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Fox looked at me with his big teeth, a big sarcastic all-knowing smile on his face. My head began to tremble the way it had several months ago when they were inspecting my inside-out shirt.
“And since when are you my rabbi all of a sudden, Mr. Fox?” “He couldn’t be your rabbi,” Weasel added. “Mr. Mayer’s rabbi is probably a woman anyway.”
“No,” I responded, “He couldn’t be my rabbi because my kind of Judaism believes in tolerance and compassion.”
In the evening I lit candles at home, and we picked up a Christmas tree. I also got an email, offering me the position of “long-term substitute teacher of humanities” — a job I had interviewed for a few weeks before. The title was not so great; it reminded me of Willy Loman. But I would finally be out of here. Did I care? Would I miss the students?
“What a sad thing for the kids,” my wife said. “I’m sure their teachers quit all the time. And it’s not their fault.”
I wouldn’t miss teaching the classes, but I would miss interacting with the individual students. I thought of what one of the mothers emailed me after she’d gotten a complaint from the rabbi about her son’s behavior in my class: “I know it’s hard to believe, but almost all of these boys will turn out to be mensches — decent human beings.” I wondered about that. I believed they really would be decent to each other, but I also imagined that their tolerance for other people would not improve with age.
I gave Rabbi B. several weeks’ notice, and told him I would stay till mid-January. We decided it best not to tell the students until a day or two before I was to leave. I had hoped the rabbi might say he was sorry to see me leave, or that I had done a commendable job in my four months, that the kids would miss me, or that yes, he had kind of expected me to leave. He barely looked up from his computer screen. Within an hour he had already posted my vacated position back on Craigslist.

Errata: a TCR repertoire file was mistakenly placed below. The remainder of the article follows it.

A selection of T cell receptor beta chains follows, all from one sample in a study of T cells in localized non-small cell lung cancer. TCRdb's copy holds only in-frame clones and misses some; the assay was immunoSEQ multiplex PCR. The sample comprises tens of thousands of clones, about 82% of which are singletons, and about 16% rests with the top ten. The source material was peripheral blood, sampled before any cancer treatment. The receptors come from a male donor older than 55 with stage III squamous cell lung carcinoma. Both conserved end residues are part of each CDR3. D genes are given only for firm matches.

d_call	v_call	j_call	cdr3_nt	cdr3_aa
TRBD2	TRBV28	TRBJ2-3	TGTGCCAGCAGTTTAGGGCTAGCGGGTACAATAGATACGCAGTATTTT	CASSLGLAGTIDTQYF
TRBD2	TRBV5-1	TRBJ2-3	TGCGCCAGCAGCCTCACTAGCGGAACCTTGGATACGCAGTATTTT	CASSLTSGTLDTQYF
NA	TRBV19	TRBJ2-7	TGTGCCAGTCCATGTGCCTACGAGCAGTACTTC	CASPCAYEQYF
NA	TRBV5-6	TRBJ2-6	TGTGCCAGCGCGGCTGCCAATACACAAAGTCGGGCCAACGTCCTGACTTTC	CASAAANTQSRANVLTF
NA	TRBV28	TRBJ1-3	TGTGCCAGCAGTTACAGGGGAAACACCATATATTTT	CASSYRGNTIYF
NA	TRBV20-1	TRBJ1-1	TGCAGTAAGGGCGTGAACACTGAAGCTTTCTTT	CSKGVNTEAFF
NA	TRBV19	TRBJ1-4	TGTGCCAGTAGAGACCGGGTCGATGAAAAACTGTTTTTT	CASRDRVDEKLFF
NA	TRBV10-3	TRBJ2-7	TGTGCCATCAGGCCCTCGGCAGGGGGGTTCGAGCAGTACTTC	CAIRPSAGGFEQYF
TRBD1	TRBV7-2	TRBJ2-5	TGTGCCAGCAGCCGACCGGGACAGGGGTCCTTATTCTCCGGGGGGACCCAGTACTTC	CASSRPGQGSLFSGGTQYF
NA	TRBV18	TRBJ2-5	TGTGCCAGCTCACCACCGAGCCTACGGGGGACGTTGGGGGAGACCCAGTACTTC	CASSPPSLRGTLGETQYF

On the Tuesday of my last week, I announced the news to my 10th-graders. At first they all applauded and cheered. Within seconds the word had spread through the narrow halls, up and down the stairways of the building. In the beis midrash, some even stopped praying. One kid jokingly asked me for a hug. And soon, their shouts of approval turned into a barrage of questions: Where was I going? Was it the rival Jewish school? Was it a goyish school? What kind of students were they? What would I teach them? Would I visit some time? Could we have a party on Thursday?
On Thursday, my last day, I came in feeling strong and free. When I arrived, several boys were shooting hoops on the dilapidated court outside, yelling for me to come and play. One of the four Moishes — the most likeable of the lot, the one I called Smart Moishe — was unloading cartons from a van when he saw me. He quickly dropped the boxes, and in his black shoes, in a semi-lurking walk approached me.
“Mr. Mayer,” he spoke softly. “Can you keep a secret?”
“Depends. I suppose.”
“Please, if I tell you, you can’t tell anyone.”